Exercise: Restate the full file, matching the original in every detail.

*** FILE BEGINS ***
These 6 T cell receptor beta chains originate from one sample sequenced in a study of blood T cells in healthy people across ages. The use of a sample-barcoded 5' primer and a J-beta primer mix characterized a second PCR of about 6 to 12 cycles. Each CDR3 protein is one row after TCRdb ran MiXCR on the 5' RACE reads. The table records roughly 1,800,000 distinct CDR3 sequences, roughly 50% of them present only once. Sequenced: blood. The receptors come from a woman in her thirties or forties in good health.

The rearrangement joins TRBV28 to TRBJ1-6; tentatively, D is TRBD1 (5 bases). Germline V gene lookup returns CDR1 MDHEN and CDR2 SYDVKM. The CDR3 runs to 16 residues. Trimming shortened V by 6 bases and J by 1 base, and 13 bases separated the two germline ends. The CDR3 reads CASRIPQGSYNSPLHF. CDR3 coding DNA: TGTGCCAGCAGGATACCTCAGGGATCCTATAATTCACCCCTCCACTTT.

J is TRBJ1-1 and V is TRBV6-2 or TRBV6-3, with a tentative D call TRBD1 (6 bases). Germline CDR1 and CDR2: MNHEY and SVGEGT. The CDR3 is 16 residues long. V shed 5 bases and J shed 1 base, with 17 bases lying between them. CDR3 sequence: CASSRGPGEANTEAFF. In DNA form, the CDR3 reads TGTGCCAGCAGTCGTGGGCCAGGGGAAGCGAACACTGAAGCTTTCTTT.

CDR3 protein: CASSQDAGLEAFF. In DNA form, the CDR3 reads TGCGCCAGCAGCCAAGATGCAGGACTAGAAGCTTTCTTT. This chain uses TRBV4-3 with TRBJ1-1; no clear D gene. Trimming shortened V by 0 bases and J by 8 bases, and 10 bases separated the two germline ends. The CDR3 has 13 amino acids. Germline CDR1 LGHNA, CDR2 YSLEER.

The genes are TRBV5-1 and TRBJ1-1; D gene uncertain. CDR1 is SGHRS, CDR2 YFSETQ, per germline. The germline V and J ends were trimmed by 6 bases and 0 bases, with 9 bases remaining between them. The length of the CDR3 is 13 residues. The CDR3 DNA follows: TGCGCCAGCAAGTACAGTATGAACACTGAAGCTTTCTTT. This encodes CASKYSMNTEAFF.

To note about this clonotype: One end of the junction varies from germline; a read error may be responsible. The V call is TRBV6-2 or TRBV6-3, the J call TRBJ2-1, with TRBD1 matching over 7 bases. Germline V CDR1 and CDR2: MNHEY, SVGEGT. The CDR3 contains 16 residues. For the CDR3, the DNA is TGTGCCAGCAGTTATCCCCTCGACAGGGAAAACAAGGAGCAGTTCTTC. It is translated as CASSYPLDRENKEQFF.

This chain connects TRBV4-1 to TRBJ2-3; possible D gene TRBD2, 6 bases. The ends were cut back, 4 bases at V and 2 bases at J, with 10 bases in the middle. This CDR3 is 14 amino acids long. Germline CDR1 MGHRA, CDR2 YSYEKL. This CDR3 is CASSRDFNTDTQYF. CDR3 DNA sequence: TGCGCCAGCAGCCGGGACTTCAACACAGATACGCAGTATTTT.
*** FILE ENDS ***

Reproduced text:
These 6 T cell receptor beta chains originate from one sample sequenced in a study of blood T cells in healthy people across ages. The use of a sample-barcoded 5' primer and a J-beta primer mix characterized a second PCR of about 6 to 12 cycles. Each CDR3 protein is one row after TCRdb ran MiXCR on the 5' RACE reads. The table records roughly 1,800,000 distinct CDR3 sequences, roughly 50% of them present only once. Sequenced: blood. The receptors come from a woman in her thirties or forties in good health.

The rearrangement joins TRBV28 to TRBJ1-6; tentatively, D is TRBD1 (5 bases). Germline V gene lookup returns CDR1 MDHEN and CDR2 SYDVKM. The CDR3 runs to 16 residues. Trimming shortened V by 6 bases and J by 1 base, and 13 bases separated the two germline ends. The CDR3 reads CASRIPQGSYNSPLHF. CDR3 coding DNA: TGTGCCAGCAGGATACCTCAGGGATCCTATAATTCACCCCTCCACTTT.

J is TRBJ1-1 and V is TRBV6-2 or TRBV6-3, with a tentative D call TRBD1 (6 bases). Germline CDR1 and CDR2: MNHEY and SVGEGT. The CDR3 is 16 residues long. V shed 5 bases and J shed 1 base, with 17 bases lying between them. CDR3 sequence: CASSRGPGEANTEAFF. In DNA form, the CDR3 reads TGTGCCAGCAGTCGTGGGCCAGGGGAAGCGAACACTGAAGCTTTCTTT.

CDR3 protein: CASSQDAGLEAFF. In DNA form, the CDR3 reads TGCGCCAGCAGCCAAGATGCAGGACTAGAAGCTTTCTTT. This chain uses TRBV4-3 with TRBJ1-1; no clear D gene. Trimming shortened V by 0 bases and J by 8 bases, and 10 bases separated the two germline ends. The CDR3 has 13 amino acids. Germline CDR1 LGHNA, CDR2 YSLEER.

The genes are TRBV5-1 and TRBJ1-1; D gene uncertain. CDR1 is SGHRS, CDR2 YFSETQ, per germline. The germline V and J ends were trimmed by 6 bases and 0 bases, with 9 bases remaining between them. The length of the CDR3 is 13 residues. The CDR3 DNA follows: TGCGCCAGCAAGTACAGTATGAACACTGAAGCTTTCTTT. This encodes CASKYSMNTEAFF.

To note about this clonotype: One end of the junction varies from germline; a read error may be responsible. The V call is TRBV6-2 or TRBV6-3, the J call TRBJ2-1, with TRBD1 matching over 7 bases. Germline V CDR1 and CDR2: MNHEY, SVGEGT. The CDR3 contains 16 residues. For the CDR3, the DNA is TGTGCCAGCAGTTATCCCCTCGACAGGGAAAACAAGGAGCAGTTCTTC. It is translated as CASSYPLDRENKEQFF.

This chain connects TRBV4-1 to TRBJ2-3; possible D gene TRBD2, 6 bases. The ends were cut back, 4 bases at V and 2 bases at J, with 10 bases in the middle. This CDR3 is 14 amino acids long. Germline CDR1 MGHRA, CDR2 YSYEKL. This CDR3 is CASSRDFNTDTQYF. CDR3 DNA sequence: TGCGCCAGCAGCCGGGACTTCAACACAGATACGCAGTATTTT.